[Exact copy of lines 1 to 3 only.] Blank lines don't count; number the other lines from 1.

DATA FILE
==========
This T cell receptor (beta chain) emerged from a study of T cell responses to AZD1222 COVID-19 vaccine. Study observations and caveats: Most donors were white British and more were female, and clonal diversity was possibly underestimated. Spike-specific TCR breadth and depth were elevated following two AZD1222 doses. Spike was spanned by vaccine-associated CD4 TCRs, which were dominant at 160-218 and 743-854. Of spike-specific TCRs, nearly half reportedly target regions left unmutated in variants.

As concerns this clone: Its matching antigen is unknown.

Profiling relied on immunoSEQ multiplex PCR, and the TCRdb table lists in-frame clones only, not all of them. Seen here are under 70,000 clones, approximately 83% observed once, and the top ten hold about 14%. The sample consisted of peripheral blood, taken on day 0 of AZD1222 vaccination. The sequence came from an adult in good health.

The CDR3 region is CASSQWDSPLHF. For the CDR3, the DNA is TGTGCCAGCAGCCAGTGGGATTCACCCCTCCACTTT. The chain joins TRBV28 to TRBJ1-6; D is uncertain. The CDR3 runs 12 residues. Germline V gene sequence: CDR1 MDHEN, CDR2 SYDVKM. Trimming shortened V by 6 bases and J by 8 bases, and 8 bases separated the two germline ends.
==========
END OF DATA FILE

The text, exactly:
This T cell receptor (beta chain) emerged from a study of T cell responses to AZD1222 COVID-19 vaccine. Study observations and caveats: Most donors were white British and more were female, and clonal diversity was possibly underestimated. Spike-specific TCR breadth and depth were elevated following two AZD1222 doses. Spike was spanned by vaccine-associated CD4 TCRs, which were dominant at 160-218 and 743-854. Of spike-specific TCRs, nearly half reportedly target regions left unmutated in variants.

As concerns this clone: Its matching antigen is unknown.

Profiling relied on immunoSEQ multiplex PCR, and the TCRdb table lists in-frame clones only, not all of them. Seen here are under 70,000 clones, approximately 83% observed once, and the top ten hold about 14%. The sample consisted of peripheral blood, taken on day 0 of AZD1222 vaccination. The sequence came from an adult in good health.